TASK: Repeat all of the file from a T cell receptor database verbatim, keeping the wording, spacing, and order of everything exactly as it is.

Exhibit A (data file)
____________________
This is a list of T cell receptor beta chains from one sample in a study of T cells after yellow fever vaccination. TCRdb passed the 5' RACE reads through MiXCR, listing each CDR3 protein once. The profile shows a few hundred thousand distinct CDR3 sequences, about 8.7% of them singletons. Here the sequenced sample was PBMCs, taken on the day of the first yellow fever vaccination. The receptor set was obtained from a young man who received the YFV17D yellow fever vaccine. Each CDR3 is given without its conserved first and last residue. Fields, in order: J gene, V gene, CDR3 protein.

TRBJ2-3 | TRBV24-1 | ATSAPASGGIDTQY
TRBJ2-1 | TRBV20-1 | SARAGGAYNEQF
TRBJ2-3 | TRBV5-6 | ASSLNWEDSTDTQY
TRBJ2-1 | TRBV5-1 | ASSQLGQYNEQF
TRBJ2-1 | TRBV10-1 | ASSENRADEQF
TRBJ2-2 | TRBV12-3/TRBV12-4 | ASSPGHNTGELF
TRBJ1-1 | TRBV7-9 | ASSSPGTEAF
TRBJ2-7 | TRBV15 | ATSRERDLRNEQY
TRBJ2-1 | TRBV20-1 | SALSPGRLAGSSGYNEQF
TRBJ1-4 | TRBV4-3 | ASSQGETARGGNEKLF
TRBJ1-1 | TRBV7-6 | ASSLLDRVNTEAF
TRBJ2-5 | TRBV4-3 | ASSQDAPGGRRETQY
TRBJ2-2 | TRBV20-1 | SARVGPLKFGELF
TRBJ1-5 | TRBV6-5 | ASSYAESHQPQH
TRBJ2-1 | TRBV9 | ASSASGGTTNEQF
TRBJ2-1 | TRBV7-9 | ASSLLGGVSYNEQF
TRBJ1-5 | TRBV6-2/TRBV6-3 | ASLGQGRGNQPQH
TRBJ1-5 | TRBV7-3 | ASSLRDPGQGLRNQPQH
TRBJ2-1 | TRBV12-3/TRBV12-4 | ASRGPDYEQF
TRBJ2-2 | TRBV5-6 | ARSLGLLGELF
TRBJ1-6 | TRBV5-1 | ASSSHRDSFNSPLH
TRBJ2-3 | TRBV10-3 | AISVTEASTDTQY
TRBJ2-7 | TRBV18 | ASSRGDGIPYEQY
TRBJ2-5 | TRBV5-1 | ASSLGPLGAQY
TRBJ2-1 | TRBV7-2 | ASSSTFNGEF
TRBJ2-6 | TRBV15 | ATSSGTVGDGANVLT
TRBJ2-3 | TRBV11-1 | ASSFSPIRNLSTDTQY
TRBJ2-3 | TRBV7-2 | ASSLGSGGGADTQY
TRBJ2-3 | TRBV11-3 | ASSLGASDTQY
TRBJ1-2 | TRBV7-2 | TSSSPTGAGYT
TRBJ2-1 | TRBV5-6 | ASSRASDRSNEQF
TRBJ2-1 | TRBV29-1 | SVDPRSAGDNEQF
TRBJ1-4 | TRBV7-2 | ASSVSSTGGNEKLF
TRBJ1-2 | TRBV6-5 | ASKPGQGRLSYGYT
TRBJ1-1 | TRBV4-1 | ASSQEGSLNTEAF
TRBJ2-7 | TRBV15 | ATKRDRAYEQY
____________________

This is a list of T cell receptor beta chains from one sample in a study of T cells after yellow fever vaccination. TCRdb passed the 5' RACE reads through MiXCR, listing each CDR3 protein once. The profile shows a few hundred thousand distinct CDR3 sequences, about 8.7% of them singletons. Here the sequenced sample was PBMCs, taken on the day of the first yellow fever vaccination. The receptor set was obtained from a young man who received the YFV17D yellow fever vaccine. Each CDR3 is given without its conserved first and last residue. Fields, in order: J gene, V gene, CDR3 protein.

TRBJ2-3 | TRBV24-1 | ATSAPASGGIDTQY
TRBJ2-1 | TRBV20-1 | SARAGGAYNEQF
TRBJ2-3 | TRBV5-6 | ASSLNWEDSTDTQY
TRBJ2-1 | TRBV5-1 | ASSQLGQYNEQF
TRBJ2-1 | TRBV10-1 | ASSENRADEQF
TRBJ2-2 | TRBV12-3/TRBV12-4 | ASSPGHNTGELF
TRBJ1-1 | TRBV7-9 | ASSSPGTEAF
TRBJ2-7 | TRBV15 | ATSRERDLRNEQY
TRBJ2-1 | TRBV20-1 | SALSPGRLAGSSGYNEQF
TRBJ1-4 | TRBV4-3 | ASSQGETARGGNEKLF
TRBJ1-1 | TRBV7-6 | ASSLLDRVNTEAF
TRBJ2-5 | TRBV4-3 | ASSQDAPGGRRETQY
TRBJ2-2 | TRBV20-1 | SARVGPLKFGELF
TRBJ1-5 | TRBV6-5 | ASSYAESHQPQH
TRBJ2-1 | TRBV9 | ASSASGGTTNEQF
TRBJ2-1 | TRBV7-9 | ASSLLGGVSYNEQF
TRBJ1-5 | TRBV6-2/TRBV6-3 | ASLGQGRGNQPQH
TRBJ1-5 | TRBV7-3 | ASSLRDPGQGLRNQPQH
TRBJ2-1 | TRBV12-3/TRBV12-4 | ASRGPDYEQF
TRBJ2-2 | TRBV5-6 | ARSLGLLGELF
TRBJ1-6 | TRBV5-1 | ASSSHRDSFNSPLH
TRBJ2-3 | TRBV10-3 | AISVTEASTDTQY
TRBJ2-7 | TRBV18 | ASSRGDGIPYEQY
TRBJ2-5 | TRBV5-1 | ASSLGPLGAQY
TRBJ2-1 | TRBV7-2 | ASSSTFNGEF
TRBJ2-6 | TRBV15 | ATSSGTVGDGANVLT
TRBJ2-3 | TRBV11-1 | ASSFSPIRNLSTDTQY
TRBJ2-3 | TRBV7-2 | ASSLGSGGGADTQY
TRBJ2-3 | TRBV11-3 | ASSLGASDTQY
TRBJ1-2 | TRBV7-2 | TSSSPTGAGYT
TRBJ2-1 | TRBV5-6 | ASSRASDRSNEQF
TRBJ2-1 | TRBV29-1 | SVDPRSAGDNEQF
TRBJ1-4 | TRBV7-2 | ASSVSSTGGNEKLF
TRBJ1-2 | TRBV6-5 | ASKPGQGRLSYGYT
TRBJ1-1 | TRBV4-1 | ASSQEGSLNTEAF
TRBJ2-7 | TRBV15 | ATKRDRAYEQY